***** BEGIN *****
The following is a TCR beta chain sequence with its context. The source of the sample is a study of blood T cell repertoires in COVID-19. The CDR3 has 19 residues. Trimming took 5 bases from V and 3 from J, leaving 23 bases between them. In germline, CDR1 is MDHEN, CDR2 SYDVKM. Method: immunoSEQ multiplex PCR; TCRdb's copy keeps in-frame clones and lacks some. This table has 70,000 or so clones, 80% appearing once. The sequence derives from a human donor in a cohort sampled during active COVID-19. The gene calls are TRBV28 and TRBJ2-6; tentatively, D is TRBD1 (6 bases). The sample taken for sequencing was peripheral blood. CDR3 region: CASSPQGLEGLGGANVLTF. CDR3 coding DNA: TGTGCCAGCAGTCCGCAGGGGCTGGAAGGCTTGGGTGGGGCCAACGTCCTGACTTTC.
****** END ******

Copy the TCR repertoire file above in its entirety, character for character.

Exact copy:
The following is a TCR beta chain sequence with its context. The source of the sample is a study of blood T cell repertoires in COVID-19. The CDR3 has 19 residues. Trimming took 5 bases from V and 3 from J, leaving 23 bases between them. In germline, CDR1 is MDHEN, CDR2 SYDVKM. Method: immunoSEQ multiplex PCR; TCRdb's copy keeps in-frame clones and lacks some. This table has 70,000 or so clones, 80% appearing once. The sequence derives from a human donor in a cohort sampled during active COVID-19. The gene calls are TRBV28 and TRBJ2-6; tentatively, D is TRBD1 (6 bases). The sample taken for sequencing was peripheral blood. CDR3 region: CASSPQGLEGLGGANVLTF. CDR3 coding DNA: TGTGCCAGCAGTCCGCAGGGGCTGGAAGGCTTGGGTGGGGCCAACGTCCTGACTTTC.